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Journal of Contemporary Brachytherapy
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4/2020
vol. 12
 
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Original paper

Evaluation of transrectal ultrasound-based dosimetry for brachytherapy of prostate cancer: a single-center experience

Changzhao Yang
1
,
Zhengtong Lv
1
,
Lingxiao Chen
1
,
Jie Wang
2
,
Xiheng Hu
1
,
Harripersaud Chand
1
,
Xi Sun
1
,
Guyu Tang
1
,
Congyi Tang
1
,
Huichuan Jiang
1
,
Yuan Li
1

1.
Department of Urology, Xiangya Hospital, Central South University, Changsha, City, Hunan Province, P. R. China
2.
Department of Radiotherapy, Hunan Cancer Hospital, Changsha City, Hunan Province, P. R. China
J Contemp Brachytherapy 2020; 12, 4: 327–334
Online publish date: 2020/08/21
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Purpose

Brachytherapy (BT) is a standard treatment for patients with localized prostate cancer. BT monotherapy is regarded as a highly efficacious and convenient treatment option for low- to intermediate-risk prostate cancer. It is safe, minimally invasive, and effective, with few complications, produces low radiation pollution, and offers convenient protection, among other advantages over other treatment options [1,2]. Post-implant evaluation is essential for the quality assurance of permanent radioactive seed implants in BT [3]. The efficacy of BT using radioactive seeds depends on several procedural factors, such as transrectal ultrasound (TRUS) imaging, magnetic resonance imaging (MRI), computed tomography (CT) quality, surgical skill of clinicians, placement of needles at desired positions, seeds’ deposition at planned location, and prevention of seed movement or migration [4]. The biological effect produced by radiotherapy is directly determined by the dose of absorbed radiation by tumor tissue. The actual radiation dose of the tumor and surrounding organs is the most direct and important factor affecting therapeutic effects and complications of BT. Post-implant dosimetry is the gold standard in the assurance of implant quality. Moreover, the implant quality of seeds can be assessed by performing dosimetry with parameters, such as D90, V100, and V200 of whole prostate for analysis [5].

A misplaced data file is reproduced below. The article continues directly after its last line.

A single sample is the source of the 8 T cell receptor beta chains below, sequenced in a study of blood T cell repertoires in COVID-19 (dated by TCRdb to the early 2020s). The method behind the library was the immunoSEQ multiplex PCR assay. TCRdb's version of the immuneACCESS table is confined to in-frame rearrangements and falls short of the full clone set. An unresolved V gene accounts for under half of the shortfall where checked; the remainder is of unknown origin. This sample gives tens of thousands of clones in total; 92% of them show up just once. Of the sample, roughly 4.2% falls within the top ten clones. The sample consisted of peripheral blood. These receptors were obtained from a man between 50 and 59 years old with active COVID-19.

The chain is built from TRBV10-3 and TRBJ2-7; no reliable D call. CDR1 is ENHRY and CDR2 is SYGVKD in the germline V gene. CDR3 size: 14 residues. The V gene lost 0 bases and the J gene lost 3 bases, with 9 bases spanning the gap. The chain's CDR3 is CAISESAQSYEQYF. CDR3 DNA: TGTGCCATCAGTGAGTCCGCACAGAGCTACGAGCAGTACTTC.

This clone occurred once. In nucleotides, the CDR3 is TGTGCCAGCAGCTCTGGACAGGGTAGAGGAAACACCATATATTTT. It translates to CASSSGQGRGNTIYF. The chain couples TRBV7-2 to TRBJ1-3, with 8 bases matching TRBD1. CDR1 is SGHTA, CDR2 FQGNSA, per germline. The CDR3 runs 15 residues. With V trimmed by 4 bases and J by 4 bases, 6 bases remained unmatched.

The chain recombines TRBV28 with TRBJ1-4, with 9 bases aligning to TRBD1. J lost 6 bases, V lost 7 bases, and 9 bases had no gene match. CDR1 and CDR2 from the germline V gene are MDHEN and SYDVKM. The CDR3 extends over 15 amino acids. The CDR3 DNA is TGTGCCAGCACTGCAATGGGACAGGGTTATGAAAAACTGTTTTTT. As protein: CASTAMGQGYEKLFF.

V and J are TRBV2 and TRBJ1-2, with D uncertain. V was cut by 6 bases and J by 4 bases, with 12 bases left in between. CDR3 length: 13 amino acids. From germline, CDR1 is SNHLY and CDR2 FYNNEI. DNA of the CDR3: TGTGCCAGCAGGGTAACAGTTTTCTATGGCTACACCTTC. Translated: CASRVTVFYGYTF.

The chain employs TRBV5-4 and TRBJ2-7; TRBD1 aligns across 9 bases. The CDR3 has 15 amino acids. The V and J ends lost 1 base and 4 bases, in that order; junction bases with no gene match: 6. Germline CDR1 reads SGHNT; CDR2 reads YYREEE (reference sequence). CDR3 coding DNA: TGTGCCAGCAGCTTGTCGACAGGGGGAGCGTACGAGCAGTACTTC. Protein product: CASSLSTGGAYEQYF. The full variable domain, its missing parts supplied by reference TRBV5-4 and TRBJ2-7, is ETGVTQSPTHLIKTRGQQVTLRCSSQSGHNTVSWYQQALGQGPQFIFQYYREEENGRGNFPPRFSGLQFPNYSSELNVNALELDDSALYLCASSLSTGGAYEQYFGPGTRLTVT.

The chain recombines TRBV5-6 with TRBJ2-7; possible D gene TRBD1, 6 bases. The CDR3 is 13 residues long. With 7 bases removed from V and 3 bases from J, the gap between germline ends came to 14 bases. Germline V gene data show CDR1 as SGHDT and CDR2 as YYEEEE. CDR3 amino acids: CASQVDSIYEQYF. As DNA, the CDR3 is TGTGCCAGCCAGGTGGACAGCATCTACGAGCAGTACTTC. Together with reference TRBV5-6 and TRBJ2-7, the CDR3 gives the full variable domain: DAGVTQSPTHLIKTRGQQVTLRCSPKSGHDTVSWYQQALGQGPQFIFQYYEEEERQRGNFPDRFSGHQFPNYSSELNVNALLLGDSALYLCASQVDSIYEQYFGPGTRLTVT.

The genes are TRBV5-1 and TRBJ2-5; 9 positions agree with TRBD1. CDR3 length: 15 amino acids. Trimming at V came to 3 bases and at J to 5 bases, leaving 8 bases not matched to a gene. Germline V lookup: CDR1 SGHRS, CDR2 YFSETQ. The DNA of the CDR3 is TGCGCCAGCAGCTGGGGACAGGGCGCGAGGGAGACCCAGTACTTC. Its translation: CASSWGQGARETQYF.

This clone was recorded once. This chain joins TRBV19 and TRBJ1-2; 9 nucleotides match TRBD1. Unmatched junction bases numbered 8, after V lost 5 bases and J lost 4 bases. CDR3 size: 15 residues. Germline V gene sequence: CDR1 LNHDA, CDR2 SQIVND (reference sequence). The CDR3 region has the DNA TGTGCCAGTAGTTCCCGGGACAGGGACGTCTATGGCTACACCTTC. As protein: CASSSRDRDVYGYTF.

At present, CT-based dosimetry is recommended as it can display the prostate as well as the seeds [6]. However, in CT-based dosimetry, seed implant adjustment cannot be performed unless a second surgery is performed. In addition, CT-based dosimetry has been found to be insufficient, and the prostate edge is difficult to identify, particularly because of the interference of artifacts produced by implanted seeds. In this case, TRUS-based dosimetry might be an alternative method. There is a small number of reports comparing the consistency between TRUS-based and CT-based dosimetry, and few reports have ever studied intraoperative TRUS-based dosimetry of BT for prostate cancer [7,8,9,10]. The purpose of this study was to investigate the possibility of intraoperative TRUS-based dosimetry of BT for prostate cancer.

Material and methods

Patients’ characteristics